I’ve always thought of discounting as something personal brands shouldn’t do.
Discounting is for life. Personal brands are for life.
Changes to either are irreversible.
It’s a chemical reaction. Yes, you can get the desired outcome. But now you’re stuck with that approach.
You can’t undo a chemical reaction.
Just look at J.C. Penny.
In Jan 2012, they hired a new CEO who had experience making Target hip and coordinating the launch of Apple’ Apple Stores.
I like to imagine him walking through the doors, chest out, overconfident from his experience helping a monopoly become more of a monopoly.
The plan for J.C. Penny was simple:
Go premium, make it clear that they have good prices always, and get rid of the discount loop they were stuck in, ripping off the massive discount strategy bandaid in favor of a more upscale approach.
Flash forward 5 minutes later: they lost about half a billion in the final quarter of the experiment and almost a full billy over the course of that year (source: New Yorker).
It would have been easy to do the market research to see what the fall out would be or modeling where sales to replace the fall out would (not) come.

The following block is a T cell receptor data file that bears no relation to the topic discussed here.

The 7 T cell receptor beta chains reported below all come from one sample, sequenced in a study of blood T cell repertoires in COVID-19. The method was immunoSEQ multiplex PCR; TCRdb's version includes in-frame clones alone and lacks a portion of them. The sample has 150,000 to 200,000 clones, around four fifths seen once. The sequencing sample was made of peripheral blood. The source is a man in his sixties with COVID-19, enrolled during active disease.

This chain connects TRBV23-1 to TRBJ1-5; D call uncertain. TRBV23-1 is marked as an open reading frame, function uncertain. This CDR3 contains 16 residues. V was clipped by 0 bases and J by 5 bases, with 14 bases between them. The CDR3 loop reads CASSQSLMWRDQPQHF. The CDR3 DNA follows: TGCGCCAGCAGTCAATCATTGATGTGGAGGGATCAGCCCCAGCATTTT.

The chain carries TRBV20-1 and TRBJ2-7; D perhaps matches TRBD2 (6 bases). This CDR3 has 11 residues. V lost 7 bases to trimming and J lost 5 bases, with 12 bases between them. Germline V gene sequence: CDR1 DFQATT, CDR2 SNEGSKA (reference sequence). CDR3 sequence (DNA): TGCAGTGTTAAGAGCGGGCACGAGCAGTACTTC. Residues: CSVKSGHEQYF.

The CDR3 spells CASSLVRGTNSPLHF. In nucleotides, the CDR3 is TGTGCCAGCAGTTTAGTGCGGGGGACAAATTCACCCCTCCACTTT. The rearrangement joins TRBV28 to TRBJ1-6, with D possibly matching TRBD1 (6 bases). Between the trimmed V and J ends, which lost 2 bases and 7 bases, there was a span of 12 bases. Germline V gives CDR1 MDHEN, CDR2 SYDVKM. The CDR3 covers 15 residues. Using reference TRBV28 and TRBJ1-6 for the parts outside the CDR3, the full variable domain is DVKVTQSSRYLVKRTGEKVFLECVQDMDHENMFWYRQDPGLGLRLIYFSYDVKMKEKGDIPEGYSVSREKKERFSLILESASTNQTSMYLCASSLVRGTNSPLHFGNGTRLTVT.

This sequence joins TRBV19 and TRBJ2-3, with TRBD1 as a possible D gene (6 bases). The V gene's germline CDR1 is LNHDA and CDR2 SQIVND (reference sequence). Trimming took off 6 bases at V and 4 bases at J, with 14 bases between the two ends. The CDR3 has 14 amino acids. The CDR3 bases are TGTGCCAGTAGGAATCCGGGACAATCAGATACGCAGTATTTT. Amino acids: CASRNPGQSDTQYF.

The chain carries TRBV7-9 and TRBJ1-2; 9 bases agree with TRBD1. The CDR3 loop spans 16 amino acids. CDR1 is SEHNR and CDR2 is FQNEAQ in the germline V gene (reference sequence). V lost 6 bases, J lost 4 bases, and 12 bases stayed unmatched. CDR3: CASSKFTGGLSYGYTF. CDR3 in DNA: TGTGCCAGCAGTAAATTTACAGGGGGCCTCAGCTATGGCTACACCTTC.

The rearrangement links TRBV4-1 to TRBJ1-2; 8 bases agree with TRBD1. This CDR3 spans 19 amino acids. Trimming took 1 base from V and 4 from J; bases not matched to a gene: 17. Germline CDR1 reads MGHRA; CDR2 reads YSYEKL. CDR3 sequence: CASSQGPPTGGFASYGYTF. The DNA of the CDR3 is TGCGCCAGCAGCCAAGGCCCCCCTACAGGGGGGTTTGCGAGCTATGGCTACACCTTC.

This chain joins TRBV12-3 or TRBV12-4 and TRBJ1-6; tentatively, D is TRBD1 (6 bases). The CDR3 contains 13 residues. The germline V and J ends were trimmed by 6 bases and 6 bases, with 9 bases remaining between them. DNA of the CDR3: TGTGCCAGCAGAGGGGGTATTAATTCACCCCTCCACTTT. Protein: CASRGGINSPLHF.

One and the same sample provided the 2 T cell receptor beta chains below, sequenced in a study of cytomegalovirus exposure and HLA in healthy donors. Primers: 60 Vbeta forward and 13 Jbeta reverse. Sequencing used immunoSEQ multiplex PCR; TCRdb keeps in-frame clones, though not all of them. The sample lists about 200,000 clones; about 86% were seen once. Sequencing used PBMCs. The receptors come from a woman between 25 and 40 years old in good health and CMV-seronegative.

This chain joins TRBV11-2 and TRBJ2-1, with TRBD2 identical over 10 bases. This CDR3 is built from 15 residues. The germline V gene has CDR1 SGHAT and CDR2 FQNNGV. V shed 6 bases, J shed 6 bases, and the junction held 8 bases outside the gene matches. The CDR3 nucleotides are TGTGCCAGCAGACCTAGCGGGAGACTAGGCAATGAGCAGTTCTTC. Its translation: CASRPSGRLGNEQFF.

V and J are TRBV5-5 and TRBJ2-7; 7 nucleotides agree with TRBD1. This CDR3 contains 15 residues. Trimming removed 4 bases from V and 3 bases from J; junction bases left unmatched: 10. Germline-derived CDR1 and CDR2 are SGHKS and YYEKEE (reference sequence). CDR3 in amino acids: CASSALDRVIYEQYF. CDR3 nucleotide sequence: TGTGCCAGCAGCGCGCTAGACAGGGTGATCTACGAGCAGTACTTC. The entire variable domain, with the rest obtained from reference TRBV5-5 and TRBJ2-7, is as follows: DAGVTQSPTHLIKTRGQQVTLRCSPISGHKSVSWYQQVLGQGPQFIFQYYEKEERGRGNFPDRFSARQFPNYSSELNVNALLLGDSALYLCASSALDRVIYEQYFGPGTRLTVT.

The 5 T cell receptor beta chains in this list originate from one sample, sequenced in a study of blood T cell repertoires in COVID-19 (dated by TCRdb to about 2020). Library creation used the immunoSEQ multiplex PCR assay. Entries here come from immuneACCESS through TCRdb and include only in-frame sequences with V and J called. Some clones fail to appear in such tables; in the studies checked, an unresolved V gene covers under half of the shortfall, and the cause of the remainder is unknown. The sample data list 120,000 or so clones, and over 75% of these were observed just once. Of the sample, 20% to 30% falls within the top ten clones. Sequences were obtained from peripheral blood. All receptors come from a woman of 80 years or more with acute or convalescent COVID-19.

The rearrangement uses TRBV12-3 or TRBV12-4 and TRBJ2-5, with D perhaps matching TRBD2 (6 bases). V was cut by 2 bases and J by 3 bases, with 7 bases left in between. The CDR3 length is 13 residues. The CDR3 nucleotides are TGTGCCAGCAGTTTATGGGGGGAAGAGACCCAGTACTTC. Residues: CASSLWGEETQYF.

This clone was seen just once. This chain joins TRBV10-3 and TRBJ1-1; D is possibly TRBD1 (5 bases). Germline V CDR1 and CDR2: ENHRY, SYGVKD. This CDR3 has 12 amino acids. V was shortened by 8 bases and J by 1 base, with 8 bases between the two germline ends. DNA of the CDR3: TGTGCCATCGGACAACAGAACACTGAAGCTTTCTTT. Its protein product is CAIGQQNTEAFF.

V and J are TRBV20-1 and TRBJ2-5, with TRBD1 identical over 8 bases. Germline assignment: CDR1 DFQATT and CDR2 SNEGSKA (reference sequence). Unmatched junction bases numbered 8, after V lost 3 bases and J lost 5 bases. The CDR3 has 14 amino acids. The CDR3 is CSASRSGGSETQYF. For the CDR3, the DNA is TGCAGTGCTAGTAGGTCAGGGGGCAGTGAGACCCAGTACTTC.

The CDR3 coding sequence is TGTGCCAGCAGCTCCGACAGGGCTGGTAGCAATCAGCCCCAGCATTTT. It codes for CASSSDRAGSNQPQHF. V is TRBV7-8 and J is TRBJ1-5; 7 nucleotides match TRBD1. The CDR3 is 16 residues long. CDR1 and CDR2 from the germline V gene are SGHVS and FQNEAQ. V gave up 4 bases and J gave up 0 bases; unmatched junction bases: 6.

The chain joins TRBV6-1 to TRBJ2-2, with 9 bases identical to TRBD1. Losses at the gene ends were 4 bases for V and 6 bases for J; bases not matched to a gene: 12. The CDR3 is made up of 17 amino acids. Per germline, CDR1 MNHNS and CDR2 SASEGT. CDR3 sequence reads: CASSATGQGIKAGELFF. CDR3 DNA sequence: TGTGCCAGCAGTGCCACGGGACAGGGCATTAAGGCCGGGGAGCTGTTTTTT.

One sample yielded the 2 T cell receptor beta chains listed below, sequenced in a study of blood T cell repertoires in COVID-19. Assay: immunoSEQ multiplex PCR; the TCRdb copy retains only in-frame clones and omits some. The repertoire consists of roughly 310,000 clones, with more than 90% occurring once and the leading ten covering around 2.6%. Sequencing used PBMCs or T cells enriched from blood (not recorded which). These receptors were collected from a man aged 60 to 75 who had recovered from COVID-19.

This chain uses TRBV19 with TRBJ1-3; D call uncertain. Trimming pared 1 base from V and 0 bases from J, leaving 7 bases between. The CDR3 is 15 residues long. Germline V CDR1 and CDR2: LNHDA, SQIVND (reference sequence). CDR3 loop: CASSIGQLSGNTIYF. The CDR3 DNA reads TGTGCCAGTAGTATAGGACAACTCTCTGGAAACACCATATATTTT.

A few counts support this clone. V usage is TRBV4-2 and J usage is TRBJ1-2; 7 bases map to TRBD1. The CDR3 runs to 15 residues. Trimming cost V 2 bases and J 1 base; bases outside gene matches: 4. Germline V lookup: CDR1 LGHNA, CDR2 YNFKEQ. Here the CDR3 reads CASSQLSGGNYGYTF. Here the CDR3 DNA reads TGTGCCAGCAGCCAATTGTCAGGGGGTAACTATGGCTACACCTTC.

“Easy to say in hindsight.”
But there were predictions this would happen (HBR link).
So it wasn’t a surprise.
At the time, the lesson learned was do market research before massively changing your pricing strategy. Or more simply, don’t take away discounts when your sales volume is completely dependent upon it.
A good summary of the (completely avoidable) mistake:
This drove old customers away without giving new ones a reason to come in. Offering pain and no gain is no way to remake a company.James Surowiecki, New Yorker
Seven years later and they’re still suffering. This year alone they are closing 18 full-line stores and 9 ancillary ones (source: J.C. Penny Press Release).
It’s “okay” to discount when you’re a personal brand selling a product you created that doesn’t have an overhead associated with discounting (like info products).
But just know that once you start, you can’t stop. It’s a decision with potentially permanent effects.